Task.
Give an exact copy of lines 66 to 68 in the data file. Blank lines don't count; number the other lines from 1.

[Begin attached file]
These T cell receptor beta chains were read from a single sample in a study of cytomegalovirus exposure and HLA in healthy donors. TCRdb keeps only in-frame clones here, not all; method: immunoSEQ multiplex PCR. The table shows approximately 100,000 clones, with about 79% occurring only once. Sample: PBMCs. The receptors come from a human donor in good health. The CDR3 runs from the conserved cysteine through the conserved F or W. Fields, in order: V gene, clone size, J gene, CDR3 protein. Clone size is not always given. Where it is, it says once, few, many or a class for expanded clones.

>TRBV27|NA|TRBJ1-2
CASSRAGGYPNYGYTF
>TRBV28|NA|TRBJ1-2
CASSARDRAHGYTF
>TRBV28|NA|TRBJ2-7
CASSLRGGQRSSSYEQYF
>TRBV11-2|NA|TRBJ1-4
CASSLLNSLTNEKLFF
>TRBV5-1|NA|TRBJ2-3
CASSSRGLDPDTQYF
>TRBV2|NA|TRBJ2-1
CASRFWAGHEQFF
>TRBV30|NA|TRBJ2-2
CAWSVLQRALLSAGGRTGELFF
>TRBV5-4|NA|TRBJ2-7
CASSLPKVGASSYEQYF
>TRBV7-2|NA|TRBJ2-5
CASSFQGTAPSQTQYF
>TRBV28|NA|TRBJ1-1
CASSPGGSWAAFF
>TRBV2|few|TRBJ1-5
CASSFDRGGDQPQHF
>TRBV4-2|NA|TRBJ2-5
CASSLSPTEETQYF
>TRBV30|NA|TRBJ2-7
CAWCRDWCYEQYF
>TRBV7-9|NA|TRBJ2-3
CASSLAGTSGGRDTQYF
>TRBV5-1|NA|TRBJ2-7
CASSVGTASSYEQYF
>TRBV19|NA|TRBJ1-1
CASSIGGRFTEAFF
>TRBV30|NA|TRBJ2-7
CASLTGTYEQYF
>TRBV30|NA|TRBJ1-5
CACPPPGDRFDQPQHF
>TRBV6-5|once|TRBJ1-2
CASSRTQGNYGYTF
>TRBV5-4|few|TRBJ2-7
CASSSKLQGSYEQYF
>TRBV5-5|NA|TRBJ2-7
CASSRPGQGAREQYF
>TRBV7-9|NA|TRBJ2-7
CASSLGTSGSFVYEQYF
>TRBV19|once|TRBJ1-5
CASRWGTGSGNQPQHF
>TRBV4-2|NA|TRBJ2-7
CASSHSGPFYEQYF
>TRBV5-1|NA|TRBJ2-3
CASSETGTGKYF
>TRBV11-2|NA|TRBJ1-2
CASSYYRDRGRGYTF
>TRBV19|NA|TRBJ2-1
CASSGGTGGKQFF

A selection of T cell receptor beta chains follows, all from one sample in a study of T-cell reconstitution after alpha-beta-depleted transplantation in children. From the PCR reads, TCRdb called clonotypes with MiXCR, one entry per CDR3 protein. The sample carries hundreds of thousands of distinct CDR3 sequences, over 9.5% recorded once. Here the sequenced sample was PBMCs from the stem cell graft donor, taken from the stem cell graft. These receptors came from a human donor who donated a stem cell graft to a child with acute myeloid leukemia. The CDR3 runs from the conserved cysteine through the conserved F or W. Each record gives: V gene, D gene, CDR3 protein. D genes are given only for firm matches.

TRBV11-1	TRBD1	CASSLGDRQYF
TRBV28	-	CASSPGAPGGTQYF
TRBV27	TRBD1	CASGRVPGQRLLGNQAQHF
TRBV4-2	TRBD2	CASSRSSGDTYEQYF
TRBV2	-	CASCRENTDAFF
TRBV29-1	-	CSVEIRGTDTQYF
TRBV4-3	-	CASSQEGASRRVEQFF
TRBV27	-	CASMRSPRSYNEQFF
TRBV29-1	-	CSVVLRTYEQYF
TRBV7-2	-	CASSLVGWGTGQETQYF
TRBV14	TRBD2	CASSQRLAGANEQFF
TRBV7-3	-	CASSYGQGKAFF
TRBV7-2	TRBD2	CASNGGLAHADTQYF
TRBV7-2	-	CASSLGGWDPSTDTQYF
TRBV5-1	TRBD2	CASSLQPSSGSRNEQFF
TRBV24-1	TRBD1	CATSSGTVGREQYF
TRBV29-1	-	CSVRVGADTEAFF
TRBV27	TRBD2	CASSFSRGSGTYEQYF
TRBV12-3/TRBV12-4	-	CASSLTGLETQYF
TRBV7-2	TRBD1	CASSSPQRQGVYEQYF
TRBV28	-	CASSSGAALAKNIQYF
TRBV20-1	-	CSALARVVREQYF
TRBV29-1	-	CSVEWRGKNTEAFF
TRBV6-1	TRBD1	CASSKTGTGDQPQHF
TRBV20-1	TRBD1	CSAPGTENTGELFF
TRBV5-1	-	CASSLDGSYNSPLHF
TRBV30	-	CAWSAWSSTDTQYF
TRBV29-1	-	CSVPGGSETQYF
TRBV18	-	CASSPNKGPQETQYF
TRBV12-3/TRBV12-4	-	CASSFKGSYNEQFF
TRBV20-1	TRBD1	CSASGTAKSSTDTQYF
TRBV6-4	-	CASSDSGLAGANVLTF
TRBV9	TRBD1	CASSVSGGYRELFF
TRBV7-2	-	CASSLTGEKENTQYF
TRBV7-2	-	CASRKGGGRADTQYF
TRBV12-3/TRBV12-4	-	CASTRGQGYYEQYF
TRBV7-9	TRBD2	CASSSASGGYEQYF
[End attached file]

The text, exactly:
TRBV7-2	-	CASSLVGWGTGQETQYF
TRBV14	TRBD2	CASSQRLAGANEQFF
TRBV7-3	-	CASSYGQGKAFF